Maine has set an April 30 deadline for a new consultant to come up with the rules needed to begin recreational marijuana sales.

The state Department of Administrative and Financial Services issued a request for proposals Monday for a consultant to write the rules and regulations needed to license and regulate adult-use cannabis businesses and implement the new medical marijuana law that will add new dispensaries and allow caregivers to open retail stores.

Last year, when Maine requested information on how to launch its recreational market, two nationally known cannabis consultants responded: Freedman & Koski of Denver, whose principals are former Colorado regulators that launched the country’s first recreational market, and BOTEC Analysis of Los Angeles, which advised Washington state on its adult-use launch in 2013.

Proposals must be submitted by a Nov. 1 deadline. The applicants will be scored by a selection team based on qualifications and experience, proposed services, cost and impact on the Maine economy. The agency has not set a selection deadline, but whoever is picked must finish writing the rules no later than April 30.

Oops! We could not locate your form.

Some of the rules will require lawmakers’ approval, including the development of a seed-to-sale tracking system, a licensing standards and fee schedule, a criminal background check system for applicants and their employees, labeling, packaging and advertising standards, and a list of penalties and fines for unauthorized conduct.

The consultant will also establish a marijuana testing program, which, as a technical matter, will not require legislative approval.

The state’s request for proposals says the consultant may be asked to write new medical marijuana rules, but didn’t provide any details.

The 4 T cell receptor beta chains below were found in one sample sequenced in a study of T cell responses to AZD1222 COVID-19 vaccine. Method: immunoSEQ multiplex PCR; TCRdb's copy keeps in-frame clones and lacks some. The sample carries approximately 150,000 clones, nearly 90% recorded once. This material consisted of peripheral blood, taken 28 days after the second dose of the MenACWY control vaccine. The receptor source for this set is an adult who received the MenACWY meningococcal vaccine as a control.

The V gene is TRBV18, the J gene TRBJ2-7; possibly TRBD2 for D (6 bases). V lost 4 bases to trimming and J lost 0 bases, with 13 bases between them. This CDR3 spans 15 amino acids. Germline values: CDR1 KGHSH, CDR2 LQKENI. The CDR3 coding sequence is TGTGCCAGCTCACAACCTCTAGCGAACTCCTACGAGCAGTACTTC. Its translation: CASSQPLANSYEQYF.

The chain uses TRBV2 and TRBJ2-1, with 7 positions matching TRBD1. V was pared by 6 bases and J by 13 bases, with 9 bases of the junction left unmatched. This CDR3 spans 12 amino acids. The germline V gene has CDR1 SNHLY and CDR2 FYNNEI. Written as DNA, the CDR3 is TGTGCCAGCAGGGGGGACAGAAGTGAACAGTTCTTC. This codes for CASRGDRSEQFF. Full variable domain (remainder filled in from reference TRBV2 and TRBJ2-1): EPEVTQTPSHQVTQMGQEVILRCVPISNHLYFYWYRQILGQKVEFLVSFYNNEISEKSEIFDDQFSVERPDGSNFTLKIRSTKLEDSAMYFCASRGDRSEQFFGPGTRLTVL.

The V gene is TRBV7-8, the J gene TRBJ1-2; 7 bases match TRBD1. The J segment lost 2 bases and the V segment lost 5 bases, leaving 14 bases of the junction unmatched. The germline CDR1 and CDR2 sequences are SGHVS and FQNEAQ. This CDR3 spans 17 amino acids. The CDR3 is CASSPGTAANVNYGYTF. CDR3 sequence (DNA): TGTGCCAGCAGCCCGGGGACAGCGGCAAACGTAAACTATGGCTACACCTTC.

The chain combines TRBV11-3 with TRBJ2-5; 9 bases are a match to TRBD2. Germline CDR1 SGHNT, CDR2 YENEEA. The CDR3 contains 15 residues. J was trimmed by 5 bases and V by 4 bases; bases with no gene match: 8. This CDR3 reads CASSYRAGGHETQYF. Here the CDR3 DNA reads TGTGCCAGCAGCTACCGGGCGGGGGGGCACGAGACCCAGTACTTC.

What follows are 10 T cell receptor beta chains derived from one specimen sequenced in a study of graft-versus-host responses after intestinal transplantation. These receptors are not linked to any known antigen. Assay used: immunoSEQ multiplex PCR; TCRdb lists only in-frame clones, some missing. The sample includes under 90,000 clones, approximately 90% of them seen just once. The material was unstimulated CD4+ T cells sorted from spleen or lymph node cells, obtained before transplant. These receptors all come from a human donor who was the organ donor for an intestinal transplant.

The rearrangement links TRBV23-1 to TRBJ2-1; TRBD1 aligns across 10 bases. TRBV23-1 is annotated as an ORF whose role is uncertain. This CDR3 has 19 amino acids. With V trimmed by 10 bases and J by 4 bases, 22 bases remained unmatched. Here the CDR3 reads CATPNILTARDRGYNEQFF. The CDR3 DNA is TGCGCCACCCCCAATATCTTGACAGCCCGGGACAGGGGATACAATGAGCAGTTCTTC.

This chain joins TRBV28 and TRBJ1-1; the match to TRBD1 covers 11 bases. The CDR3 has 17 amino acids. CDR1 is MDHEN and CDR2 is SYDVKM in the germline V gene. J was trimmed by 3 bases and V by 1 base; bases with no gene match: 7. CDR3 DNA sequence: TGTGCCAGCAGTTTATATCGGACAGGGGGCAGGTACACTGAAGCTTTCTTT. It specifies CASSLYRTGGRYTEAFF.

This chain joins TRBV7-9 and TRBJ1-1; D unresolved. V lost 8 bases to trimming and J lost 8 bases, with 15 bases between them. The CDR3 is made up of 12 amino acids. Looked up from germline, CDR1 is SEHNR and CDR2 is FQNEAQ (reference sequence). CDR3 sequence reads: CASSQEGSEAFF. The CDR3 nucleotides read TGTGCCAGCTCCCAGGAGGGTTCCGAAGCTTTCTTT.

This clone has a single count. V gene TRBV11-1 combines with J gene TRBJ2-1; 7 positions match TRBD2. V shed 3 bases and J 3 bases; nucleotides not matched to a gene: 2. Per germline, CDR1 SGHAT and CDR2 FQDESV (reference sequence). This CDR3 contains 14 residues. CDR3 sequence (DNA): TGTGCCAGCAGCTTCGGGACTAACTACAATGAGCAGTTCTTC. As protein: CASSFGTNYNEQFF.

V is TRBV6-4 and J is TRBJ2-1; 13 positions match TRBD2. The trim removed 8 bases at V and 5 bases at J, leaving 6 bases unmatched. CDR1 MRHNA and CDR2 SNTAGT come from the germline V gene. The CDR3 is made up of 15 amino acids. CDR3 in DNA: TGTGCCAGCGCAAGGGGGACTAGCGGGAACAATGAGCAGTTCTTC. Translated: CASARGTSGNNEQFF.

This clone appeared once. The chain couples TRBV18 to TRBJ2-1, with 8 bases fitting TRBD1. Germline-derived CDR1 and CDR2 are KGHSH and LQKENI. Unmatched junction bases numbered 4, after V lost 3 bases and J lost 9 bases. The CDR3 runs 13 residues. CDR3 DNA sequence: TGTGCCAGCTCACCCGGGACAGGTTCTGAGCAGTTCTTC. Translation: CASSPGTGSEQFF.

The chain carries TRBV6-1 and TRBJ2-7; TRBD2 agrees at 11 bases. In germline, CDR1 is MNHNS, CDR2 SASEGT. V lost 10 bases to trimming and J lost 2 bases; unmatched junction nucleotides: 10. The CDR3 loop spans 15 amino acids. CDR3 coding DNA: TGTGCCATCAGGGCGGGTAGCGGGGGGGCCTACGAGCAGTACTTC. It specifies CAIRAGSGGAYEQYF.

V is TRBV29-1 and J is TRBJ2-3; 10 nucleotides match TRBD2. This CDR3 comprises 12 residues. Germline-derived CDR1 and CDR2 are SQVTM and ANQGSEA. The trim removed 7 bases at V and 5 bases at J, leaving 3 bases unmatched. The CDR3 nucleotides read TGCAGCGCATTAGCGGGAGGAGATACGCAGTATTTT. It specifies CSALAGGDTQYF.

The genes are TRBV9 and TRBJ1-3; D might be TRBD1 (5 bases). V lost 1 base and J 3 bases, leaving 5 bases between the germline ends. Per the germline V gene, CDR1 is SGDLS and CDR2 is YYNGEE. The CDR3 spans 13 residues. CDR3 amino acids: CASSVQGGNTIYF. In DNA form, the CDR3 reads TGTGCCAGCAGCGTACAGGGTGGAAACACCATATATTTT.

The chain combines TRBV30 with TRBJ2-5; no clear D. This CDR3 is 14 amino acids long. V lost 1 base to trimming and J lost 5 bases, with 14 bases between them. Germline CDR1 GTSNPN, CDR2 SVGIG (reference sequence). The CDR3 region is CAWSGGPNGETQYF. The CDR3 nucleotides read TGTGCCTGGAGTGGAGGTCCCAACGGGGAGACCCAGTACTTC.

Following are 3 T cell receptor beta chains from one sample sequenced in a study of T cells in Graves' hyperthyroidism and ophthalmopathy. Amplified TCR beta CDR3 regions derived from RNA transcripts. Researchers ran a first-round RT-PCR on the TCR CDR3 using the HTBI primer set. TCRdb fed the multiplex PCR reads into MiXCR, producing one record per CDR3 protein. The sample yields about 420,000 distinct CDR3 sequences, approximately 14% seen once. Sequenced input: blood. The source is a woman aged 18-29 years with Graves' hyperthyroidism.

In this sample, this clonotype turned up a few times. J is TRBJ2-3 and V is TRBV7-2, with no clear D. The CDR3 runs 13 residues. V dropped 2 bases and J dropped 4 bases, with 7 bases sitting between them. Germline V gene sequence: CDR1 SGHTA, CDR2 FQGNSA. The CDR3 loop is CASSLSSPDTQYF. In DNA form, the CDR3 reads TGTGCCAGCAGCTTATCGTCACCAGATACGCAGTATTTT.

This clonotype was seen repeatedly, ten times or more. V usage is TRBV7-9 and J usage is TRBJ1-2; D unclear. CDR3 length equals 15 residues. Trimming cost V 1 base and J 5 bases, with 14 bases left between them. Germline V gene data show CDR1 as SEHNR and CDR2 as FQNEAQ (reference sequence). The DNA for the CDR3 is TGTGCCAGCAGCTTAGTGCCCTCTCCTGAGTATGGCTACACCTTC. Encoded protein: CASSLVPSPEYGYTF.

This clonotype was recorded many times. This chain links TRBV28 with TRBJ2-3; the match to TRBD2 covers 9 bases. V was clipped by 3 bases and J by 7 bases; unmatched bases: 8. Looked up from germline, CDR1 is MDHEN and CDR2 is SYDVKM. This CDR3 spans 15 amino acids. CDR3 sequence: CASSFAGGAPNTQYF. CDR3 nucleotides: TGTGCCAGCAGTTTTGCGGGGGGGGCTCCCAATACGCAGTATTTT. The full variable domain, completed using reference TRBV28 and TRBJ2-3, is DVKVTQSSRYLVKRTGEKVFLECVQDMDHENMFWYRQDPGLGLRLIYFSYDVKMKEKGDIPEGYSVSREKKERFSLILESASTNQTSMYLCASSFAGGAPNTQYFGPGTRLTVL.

In July, lawmakers approved a sweeping medical marijuana reform bill that allows doctors to certify a patient for medical use of marijuana if they deem it medically beneficial. It also lets the state award six new medical dispensary licenses, bringing Maine’s total up to 14, and allows caregivers to expand their operations into retail stores.

The Department of Administrative and Financial Services did not respond to a request for more information, such as a timeline for when it expects to start issuing adult-use licenses. When the adult-use regulatory law was adopted in May, via an override of Gov. Paul LePage’s veto, lawmakers said they hoped licenses would be issued in the spring of 2019, but that now appears unlikely.

Penelope Overton can be contacted at 791-6463 or at:

[email protected]

Twitter: PLOvertonPPH

Augusta and Waterville news

Get news and events from your towns in your inbox every Friday.


  • This field is for validation purposes and should be left unchanged.